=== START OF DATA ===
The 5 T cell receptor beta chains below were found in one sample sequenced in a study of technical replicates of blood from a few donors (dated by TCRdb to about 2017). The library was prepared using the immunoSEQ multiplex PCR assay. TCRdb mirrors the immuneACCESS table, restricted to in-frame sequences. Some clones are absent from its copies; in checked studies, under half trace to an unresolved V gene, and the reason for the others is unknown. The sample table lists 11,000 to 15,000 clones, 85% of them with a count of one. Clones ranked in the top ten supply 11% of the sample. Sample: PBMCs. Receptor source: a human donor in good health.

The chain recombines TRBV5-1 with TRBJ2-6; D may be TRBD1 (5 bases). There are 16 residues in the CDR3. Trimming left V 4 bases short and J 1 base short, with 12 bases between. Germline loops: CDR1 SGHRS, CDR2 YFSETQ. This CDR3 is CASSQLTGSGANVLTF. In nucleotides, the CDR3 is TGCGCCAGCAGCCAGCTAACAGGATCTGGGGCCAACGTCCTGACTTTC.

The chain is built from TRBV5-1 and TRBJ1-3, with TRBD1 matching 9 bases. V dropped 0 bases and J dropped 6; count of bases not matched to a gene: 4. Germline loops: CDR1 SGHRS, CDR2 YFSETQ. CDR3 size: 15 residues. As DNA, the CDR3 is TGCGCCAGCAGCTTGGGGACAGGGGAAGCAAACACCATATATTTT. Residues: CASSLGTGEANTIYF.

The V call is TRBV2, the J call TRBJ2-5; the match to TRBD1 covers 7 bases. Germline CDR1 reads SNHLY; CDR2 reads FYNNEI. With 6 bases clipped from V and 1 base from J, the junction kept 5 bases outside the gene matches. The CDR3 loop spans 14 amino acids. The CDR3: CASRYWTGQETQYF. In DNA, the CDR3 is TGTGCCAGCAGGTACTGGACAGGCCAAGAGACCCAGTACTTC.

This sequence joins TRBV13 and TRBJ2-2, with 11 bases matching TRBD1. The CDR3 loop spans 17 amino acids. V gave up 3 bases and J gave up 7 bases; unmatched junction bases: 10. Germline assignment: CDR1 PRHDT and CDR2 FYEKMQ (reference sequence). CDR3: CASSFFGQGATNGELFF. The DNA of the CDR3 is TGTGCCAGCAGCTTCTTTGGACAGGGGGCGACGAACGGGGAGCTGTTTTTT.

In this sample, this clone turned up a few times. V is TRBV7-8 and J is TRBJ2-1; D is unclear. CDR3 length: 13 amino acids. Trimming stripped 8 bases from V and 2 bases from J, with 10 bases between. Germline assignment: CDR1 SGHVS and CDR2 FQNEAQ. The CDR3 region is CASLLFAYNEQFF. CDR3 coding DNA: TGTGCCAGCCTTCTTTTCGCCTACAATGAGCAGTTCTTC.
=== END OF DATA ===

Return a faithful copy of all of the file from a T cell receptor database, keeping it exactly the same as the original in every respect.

The 5 T cell receptor beta chains below were found in one sample sequenced in a study of technical replicates of blood from a few donors (dated by TCRdb to about 2017). The library was prepared using the immunoSEQ multiplex PCR assay. TCRdb mirrors the immuneACCESS table, restricted to in-frame sequences. Some clones are absent from its copies; in checked studies, under half trace to an unresolved V gene, and the reason for the others is unknown. The sample table lists 11,000 to 15,000 clones, 85% of them with a count of one. Clones ranked in the top ten supply 11% of the sample. Sample: PBMCs. Receptor source: a human donor in good health.

The chain recombines TRBV5-1 with TRBJ2-6; D may be TRBD1 (5 bases). There are 16 residues in the CDR3. Trimming left V 4 bases short and J 1 base short, with 12 bases between. Germline loops: CDR1 SGHRS, CDR2 YFSETQ. This CDR3 is CASSQLTGSGANVLTF. In nucleotides, the CDR3 is TGCGCCAGCAGCCAGCTAACAGGATCTGGGGCCAACGTCCTGACTTTC.

The chain is built from TRBV5-1 and TRBJ1-3, with TRBD1 matching 9 bases. V dropped 0 bases and J dropped 6; count of bases not matched to a gene: 4. Germline loops: CDR1 SGHRS, CDR2 YFSETQ. CDR3 size: 15 residues. As DNA, the CDR3 is TGCGCCAGCAGCTTGGGGACAGGGGAAGCAAACACCATATATTTT. Residues: CASSLGTGEANTIYF.

The V call is TRBV2, the J call TRBJ2-5; the match to TRBD1 covers 7 bases. Germline CDR1 reads SNHLY; CDR2 reads FYNNEI. With 6 bases clipped from V and 1 base from J, the junction kept 5 bases outside the gene matches. The CDR3 loop spans 14 amino acids. The CDR3: CASRYWTGQETQYF. In DNA, the CDR3 is TGTGCCAGCAGGTACTGGACAGGCCAAGAGACCCAGTACTTC.

This sequence joins TRBV13 and TRBJ2-2, with 11 bases matching TRBD1. The CDR3 loop spans 17 amino acids. V gave up 3 bases and J gave up 7 bases; unmatched junction bases: 10. Germline assignment: CDR1 PRHDT and CDR2 FYEKMQ (reference sequence). CDR3: CASSFFGQGATNGELFF. The DNA of the CDR3 is TGTGCCAGCAGCTTCTTTGGACAGGGGGCGACGAACGGGGAGCTGTTTTTT.

In this sample, this clone turned up a few times. V is TRBV7-8 and J is TRBJ2-1; D is unclear. CDR3 length: 13 amino acids. Trimming stripped 8 bases from V and 2 bases from J, with 10 bases between. Germline assignment: CDR1 SGHVS and CDR2 FQNEAQ. The CDR3 region is CASLLFAYNEQFF. CDR3 coding DNA: TGTGCCAGCCTTCTTTTCGCCTACAATGAGCAGTTCTTC.